Dirt Diggers Network: Digest No. 8
June 17, 2002

Editor: Philip Mattera

1. The real identity of the Center for Consumer Freedom
2. Business for Social Responsibility introduces global labor database
3. Improvements to Industry Canada's Strategis website
4. SEIU research job announcements [omitted from web archive]

1. The real identity of the Center for Consumer Freedom

Sheldon Rampton takes issue with the moderator's offhand
comment in Dirt Diggers No. 7 that the Center for Consumer
Freedom does not attempt to hide its origins. Rampton writes:

Actually, the CCF DOES "attempt to hide its origins." The phrase "concerned
individuals" is hopelessly vague, and calling itself a "coalition of restaurant
operators" is misleading. Prior to January of this year, the Center for Consumer
Freedom called itself the "Guest Choice Network," which claimed to represent
"more than 30,000 U.S. restaurants and tavern operators." However, the IRS
Form 990 which it filed for the the six-month period from July to December 1999
shows that almost all of its financial support came from a handful of anonymous
sources. Its total income for that period was $111,642, of which $105,000 came
from six unnamed donors. It received no income from membership dues. How can
an organization which gets almost all of its money from six unnamed donors claim
to represent "more than 30,000 restaurant and tavern operators"? One possible
answer might be that those six donors are large chain restaurants, such as McDonald's.
Even if this were the case, however, the Guest Choice Network actually represent the
national companies, and it is misleading for them to pretend that they actually represent
local franchisees, who were probably not consulted and may not share the views of
the national chain.

Moreover, our research into the history of the Guest Choice Network shows that it
was created several years ago with funding from Philip Morris, for the express purpose
of promoting the tobacco industry's views among restaurant operators. Its first $900,000
in funding came exclusively from Philip Morris, in exchange for which Rick Berman (who
owns the PR/lobby shop that created Guest Choice) promised to set up a communication
center and newsletter that would have a "60% to 70% smoking focus." Some interesting
research has been done by Stanton Glantz and others about the tobacco industry's
strategy of setting up front groups for the express purpose of disguising tobacco lobbying
as restaurant lobbying.

For example, the June 2002 issue of Tobacco Control, a specialist publication of the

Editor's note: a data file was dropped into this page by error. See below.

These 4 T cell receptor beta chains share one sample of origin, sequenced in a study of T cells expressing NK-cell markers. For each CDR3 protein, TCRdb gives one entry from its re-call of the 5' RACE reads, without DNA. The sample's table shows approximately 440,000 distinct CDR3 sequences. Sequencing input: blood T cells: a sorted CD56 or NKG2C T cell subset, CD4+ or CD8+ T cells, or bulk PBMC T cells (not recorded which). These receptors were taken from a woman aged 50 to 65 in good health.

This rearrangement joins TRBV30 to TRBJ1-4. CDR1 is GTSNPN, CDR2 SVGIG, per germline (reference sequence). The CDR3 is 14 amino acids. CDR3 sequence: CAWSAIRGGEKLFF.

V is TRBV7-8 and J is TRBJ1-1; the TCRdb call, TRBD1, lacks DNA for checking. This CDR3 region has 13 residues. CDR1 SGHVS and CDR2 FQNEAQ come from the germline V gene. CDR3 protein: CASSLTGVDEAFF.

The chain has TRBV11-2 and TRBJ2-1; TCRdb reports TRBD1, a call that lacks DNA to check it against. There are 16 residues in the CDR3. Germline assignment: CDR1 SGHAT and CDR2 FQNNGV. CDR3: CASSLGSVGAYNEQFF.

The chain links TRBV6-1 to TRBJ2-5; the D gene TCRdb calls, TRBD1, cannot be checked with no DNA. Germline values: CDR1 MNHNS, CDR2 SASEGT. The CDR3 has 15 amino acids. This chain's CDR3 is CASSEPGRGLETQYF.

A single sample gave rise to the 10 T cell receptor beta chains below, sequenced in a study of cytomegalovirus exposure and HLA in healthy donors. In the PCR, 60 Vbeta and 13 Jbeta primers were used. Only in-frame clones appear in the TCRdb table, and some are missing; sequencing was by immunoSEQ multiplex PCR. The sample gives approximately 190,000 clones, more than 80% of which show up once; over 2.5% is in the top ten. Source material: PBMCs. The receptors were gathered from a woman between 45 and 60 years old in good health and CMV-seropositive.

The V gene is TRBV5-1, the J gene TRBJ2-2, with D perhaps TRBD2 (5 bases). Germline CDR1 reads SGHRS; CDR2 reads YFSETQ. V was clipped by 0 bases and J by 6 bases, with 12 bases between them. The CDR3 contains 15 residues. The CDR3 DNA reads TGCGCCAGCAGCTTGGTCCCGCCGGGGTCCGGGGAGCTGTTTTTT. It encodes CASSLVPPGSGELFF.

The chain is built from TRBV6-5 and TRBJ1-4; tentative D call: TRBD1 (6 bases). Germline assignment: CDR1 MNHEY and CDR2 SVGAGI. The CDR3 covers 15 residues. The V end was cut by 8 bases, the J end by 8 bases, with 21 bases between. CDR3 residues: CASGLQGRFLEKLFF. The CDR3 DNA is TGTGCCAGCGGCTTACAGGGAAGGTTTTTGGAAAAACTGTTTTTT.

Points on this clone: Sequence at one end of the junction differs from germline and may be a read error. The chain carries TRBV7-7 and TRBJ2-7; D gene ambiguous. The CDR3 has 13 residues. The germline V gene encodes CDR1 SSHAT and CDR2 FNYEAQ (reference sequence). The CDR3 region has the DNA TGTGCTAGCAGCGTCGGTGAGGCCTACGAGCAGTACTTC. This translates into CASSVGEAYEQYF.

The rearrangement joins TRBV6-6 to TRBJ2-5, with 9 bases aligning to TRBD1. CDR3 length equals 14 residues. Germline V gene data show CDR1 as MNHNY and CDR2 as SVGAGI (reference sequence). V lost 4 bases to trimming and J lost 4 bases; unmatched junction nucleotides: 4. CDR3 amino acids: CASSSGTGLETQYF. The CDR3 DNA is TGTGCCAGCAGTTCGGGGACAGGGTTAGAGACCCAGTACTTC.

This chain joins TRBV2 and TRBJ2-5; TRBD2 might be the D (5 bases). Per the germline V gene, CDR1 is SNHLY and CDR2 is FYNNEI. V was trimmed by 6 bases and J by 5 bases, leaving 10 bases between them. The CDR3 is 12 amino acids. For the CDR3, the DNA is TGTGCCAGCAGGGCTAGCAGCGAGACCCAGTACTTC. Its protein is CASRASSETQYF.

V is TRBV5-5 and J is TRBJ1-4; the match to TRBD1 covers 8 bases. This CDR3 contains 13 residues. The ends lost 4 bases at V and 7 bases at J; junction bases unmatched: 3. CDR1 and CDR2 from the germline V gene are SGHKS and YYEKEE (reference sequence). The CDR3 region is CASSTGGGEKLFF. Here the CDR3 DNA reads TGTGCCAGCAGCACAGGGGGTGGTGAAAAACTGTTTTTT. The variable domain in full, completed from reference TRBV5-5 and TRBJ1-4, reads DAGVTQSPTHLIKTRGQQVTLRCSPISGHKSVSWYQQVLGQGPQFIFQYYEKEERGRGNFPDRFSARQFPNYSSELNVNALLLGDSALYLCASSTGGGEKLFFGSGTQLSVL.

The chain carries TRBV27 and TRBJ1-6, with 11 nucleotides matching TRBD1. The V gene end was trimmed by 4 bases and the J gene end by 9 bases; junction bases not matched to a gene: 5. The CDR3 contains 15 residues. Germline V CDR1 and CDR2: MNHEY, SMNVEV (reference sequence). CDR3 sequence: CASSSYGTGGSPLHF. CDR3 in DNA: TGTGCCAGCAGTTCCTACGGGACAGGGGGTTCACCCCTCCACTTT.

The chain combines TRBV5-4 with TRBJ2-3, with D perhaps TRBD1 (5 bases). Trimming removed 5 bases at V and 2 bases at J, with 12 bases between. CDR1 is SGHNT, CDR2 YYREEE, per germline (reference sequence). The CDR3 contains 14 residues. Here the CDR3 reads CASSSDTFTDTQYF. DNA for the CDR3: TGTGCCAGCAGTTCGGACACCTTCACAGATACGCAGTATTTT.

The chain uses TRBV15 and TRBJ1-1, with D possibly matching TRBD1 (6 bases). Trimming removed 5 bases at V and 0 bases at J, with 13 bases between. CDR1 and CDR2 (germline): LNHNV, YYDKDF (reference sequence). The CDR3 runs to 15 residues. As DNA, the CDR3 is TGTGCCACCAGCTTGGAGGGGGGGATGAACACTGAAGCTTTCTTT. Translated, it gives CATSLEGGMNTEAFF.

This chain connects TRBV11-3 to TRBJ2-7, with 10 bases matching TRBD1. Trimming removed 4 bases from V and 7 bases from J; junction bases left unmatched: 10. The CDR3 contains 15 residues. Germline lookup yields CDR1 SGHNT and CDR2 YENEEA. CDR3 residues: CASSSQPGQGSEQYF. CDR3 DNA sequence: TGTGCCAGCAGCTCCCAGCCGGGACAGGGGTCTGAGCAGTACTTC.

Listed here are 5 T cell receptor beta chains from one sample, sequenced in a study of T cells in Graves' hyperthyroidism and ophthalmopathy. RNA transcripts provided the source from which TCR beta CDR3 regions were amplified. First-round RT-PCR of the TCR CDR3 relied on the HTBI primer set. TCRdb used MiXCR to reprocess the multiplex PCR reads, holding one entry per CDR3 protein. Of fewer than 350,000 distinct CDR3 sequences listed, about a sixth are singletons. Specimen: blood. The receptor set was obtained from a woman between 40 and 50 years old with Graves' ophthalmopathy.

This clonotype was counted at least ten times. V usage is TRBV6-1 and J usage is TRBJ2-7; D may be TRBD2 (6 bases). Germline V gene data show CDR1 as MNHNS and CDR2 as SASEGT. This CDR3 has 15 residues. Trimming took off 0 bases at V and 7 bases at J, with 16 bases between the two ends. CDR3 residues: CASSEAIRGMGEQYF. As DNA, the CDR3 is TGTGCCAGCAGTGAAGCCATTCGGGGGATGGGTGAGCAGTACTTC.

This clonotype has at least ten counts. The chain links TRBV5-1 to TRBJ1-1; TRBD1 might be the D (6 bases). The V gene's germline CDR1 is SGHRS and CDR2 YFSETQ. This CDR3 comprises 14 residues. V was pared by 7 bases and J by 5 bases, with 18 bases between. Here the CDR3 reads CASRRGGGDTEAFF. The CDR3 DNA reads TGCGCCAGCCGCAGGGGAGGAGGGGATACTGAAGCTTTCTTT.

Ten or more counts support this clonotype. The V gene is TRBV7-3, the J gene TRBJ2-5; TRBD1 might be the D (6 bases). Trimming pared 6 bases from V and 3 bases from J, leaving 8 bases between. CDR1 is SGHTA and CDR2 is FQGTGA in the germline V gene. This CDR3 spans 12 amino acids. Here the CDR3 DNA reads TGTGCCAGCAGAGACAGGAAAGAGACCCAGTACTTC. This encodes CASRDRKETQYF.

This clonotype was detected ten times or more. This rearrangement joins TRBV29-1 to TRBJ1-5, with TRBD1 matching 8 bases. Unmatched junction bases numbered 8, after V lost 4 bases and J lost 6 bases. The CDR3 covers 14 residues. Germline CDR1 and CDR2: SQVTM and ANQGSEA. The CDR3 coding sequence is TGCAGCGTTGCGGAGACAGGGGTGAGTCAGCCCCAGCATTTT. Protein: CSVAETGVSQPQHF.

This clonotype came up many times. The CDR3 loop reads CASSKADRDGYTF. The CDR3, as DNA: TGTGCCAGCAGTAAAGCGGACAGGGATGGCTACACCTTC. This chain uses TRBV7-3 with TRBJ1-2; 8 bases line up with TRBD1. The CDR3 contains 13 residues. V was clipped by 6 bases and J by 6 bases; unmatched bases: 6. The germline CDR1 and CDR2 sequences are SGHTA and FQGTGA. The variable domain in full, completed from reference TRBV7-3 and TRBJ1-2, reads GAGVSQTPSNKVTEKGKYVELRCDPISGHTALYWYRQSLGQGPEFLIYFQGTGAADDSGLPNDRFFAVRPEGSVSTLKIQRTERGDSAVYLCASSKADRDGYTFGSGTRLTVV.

British Medical Journal, features an article by Glantz which cites linternal tobacco
industry documents showing that tobacco manufacturers gave donations to more
than 65 hospitality groups -- groups purporting to represent restaurants, taverns and
hotels -- alone as part of an "aggressive and effective worldwide campaign to recruit hospitality
associations, such as restaurant associations, to serve as the tobacco industry's surrogate
in fighting against smoke-free environments. ... The tobacco industry, led by Philip Morris,
made financial contributions to existing hospitality associations or, when it did not find an
association willing to work for tobacco interests, created its own 'association' in order to
prevent the growth of smoke-free environments. ... Through the myth of lost profits, the
tobacco industry has fooled the hospitality industry into embracing expensive ventilation
equipment, while in reality 100% smoke-free laws have been shown to have no effect on
business revenues, or even to improve them. The tobacco industry has effectively turned
the hospitality industry into its de facto lobbying arm on clean indoor air. Public health
advocates need to understand that, with rare exceptions, when they talk to organised
restaurant associations they are effectively talking to the tobacco industry and must
act accordingly."

This is precisely why the Guest Choice Network was created. It was actually a front
group for the tobacco industry, cleverly disguised as a front group for the restaurant
industry! Calling itself a "coalition of restaurant operators" is not honest disclosure;
rather, it is misleading language with which the Center for Consumer Freedom attempts
to CONCEAL the identity of its sponsors. John and I have written a critique of CCF and
ActivistCash.com, including links to selected internal tobacco industry documents, at
the following URL: http://www.prwatch.org/improp/ddam.html

2. Improvements to Industry Canada's Strategis website

The Strategis portal <http://strategis.ic.gc.ca/> produced by Industry Canada
has announced a major upgrade of its search engine. If you're not familiar with
the site, it's definitely worth a look when you're researching Canadian firms. It
provides access to databases such as Canadian Company Capabilities, Federal
Incorporations, industry reports, patents, trademarks, etc.

3. Business for Social Responsibility introduces global labor database

Business for Social Responsibility <http://www.bsr.org/> recently introduced an
online database called Labor Law, which is said to provide in-depth reports on
workplace regulations in more than 60 countries along with "supply chain compliance
resources." The resource is supposed to make it easier for companies to comply with
local labor regulations (such as they are). Unfortunately, the database is available
only on a subscription basis (and probably at a hefty price). If anyone has obtained
access to this database, please send in an assessment.

Philip Mattera